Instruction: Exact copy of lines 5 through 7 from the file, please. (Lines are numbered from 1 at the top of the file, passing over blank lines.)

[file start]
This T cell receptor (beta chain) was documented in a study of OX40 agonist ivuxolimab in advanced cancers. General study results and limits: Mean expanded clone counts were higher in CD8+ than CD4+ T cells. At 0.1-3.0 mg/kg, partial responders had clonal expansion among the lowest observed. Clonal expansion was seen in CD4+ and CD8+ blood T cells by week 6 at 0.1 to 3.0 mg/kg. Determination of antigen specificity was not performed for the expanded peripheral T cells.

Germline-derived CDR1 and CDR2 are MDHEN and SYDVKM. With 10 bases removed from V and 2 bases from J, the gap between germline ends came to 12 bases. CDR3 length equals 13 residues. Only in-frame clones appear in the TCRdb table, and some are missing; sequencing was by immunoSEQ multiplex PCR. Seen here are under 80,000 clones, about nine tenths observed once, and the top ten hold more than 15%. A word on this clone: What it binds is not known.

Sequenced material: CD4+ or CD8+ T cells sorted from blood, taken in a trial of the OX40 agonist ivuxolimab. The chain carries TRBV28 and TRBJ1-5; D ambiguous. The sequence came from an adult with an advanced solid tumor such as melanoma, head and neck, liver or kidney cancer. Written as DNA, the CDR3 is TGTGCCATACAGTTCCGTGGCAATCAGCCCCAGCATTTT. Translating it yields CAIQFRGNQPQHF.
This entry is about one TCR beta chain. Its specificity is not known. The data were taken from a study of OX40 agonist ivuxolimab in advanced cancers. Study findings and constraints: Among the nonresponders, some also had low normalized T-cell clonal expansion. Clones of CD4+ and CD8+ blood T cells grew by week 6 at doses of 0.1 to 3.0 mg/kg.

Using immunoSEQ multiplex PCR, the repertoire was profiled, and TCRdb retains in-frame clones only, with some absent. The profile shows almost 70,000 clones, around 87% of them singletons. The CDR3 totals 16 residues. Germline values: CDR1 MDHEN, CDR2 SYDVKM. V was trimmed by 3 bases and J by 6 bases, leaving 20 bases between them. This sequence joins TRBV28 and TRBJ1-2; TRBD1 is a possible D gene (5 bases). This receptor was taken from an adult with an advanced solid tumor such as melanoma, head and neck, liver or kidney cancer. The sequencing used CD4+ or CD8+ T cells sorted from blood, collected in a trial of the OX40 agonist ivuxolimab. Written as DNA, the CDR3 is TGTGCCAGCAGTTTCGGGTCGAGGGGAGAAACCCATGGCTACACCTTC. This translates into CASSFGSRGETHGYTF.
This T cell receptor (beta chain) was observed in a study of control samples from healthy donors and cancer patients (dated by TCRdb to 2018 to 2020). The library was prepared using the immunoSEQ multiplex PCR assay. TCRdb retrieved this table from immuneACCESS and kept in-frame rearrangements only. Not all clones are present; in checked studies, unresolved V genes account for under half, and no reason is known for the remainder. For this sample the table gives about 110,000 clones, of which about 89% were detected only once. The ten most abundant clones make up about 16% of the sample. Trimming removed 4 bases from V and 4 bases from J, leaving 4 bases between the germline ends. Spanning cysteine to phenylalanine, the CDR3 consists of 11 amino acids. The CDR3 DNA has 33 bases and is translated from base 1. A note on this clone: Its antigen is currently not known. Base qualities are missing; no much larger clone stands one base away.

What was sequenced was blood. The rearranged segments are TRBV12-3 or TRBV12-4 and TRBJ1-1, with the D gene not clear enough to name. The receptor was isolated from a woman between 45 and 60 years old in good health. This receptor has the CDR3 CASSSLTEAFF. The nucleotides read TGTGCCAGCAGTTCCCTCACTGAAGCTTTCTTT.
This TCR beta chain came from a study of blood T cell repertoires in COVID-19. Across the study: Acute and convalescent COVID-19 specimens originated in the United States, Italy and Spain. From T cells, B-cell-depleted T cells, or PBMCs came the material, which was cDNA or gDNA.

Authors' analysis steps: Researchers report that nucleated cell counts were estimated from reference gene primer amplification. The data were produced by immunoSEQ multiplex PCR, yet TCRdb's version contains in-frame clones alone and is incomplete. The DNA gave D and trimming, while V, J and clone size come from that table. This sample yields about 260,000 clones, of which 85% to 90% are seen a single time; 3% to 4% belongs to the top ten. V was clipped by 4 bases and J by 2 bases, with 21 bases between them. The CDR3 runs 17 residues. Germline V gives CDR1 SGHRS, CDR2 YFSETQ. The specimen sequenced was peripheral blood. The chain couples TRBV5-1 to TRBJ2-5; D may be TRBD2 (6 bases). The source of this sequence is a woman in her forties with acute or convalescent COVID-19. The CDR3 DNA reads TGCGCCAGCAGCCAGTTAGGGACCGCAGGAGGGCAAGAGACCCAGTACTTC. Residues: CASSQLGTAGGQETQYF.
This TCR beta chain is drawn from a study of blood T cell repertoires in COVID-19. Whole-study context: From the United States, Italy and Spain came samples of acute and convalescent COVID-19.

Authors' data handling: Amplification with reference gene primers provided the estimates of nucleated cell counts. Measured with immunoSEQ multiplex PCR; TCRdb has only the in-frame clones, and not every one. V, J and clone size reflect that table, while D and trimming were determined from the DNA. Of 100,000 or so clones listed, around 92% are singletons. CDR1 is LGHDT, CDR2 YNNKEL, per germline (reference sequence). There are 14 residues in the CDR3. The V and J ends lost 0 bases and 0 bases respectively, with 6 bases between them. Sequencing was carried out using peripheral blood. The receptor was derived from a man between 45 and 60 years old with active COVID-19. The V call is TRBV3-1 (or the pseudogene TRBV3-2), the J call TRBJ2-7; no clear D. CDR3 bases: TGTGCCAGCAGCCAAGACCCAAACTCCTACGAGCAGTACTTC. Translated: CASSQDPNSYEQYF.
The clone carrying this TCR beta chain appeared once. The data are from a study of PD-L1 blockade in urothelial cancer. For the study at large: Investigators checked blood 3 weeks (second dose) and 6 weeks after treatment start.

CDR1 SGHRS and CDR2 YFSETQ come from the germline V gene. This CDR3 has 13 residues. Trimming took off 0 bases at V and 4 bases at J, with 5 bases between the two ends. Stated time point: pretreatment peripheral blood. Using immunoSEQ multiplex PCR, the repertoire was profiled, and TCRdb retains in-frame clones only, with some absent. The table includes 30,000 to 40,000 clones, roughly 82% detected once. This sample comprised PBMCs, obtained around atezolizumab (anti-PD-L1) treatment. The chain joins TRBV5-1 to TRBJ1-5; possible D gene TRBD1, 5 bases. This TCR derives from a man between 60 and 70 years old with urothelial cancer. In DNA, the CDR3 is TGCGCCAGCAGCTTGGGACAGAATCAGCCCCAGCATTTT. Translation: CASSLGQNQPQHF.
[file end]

Using immunoSEQ multiplex PCR, the repertoire was profiled, and TCRdb retains in-frame clones only, with some absent. The profile shows almost 70,000 clones, around 87% of them singletons. The CDR3 totals 16 residues. Germline values: CDR1 MDHEN, CDR2 SYDVKM. V was trimmed by 3 bases and J by 6 bases, leaving 20 bases between them. This sequence joins TRBV28 and TRBJ1-2; TRBD1 is a possible D gene (5 bases). This receptor was taken from an adult with an advanced solid tumor such as melanoma, head and neck, liver or kidney cancer. The sequencing used CD4+ or CD8+ T cells sorted from blood, collected in a trial of the OX40 agonist ivuxolimab. Written as DNA, the CDR3 is TGTGCCAGCAGTTTCGGGTCGAGGGGAGAAACCCATGGCTACACCTTC. This translates into CASSFGSRGETHGYTF.
This T cell receptor (beta chain) was observed in a study of control samples from healthy donors and cancer patients (dated by TCRdb to 2018 to 2020). The library was prepared using the immunoSEQ multiplex PCR assay. TCRdb retrieved this table from immuneACCESS and kept in-frame rearrangements only. Not all clones are present; in checked studies, unresolved V genes account for under half, and no reason is known for the remainder. For this sample the table gives about 110,000 clones, of which about 89% were detected only once. The ten most abundant clones make up about 16% of the sample. Trimming removed 4 bases from V and 4 bases from J, leaving 4 bases between the germline ends. Spanning cysteine to phenylalanine, the CDR3 consists of 11 amino acids. The CDR3 DNA has 33 bases and is translated from base 1. A note on this clone: Its antigen is currently not known. Base qualities are missing; no much larger clone stands one base away.

What was sequenced was blood. The rearranged segments are TRBV12-3 or TRBV12-4 and TRBJ1-1, with the D gene not clear enough to name. The receptor was isolated from a woman between 45 and 60 years old in good health. This receptor has the CDR3 CASSSLTEAFF. The nucleotides read TGTGCCAGCAGTTCCCTCACTGAAGCTTTCTTT.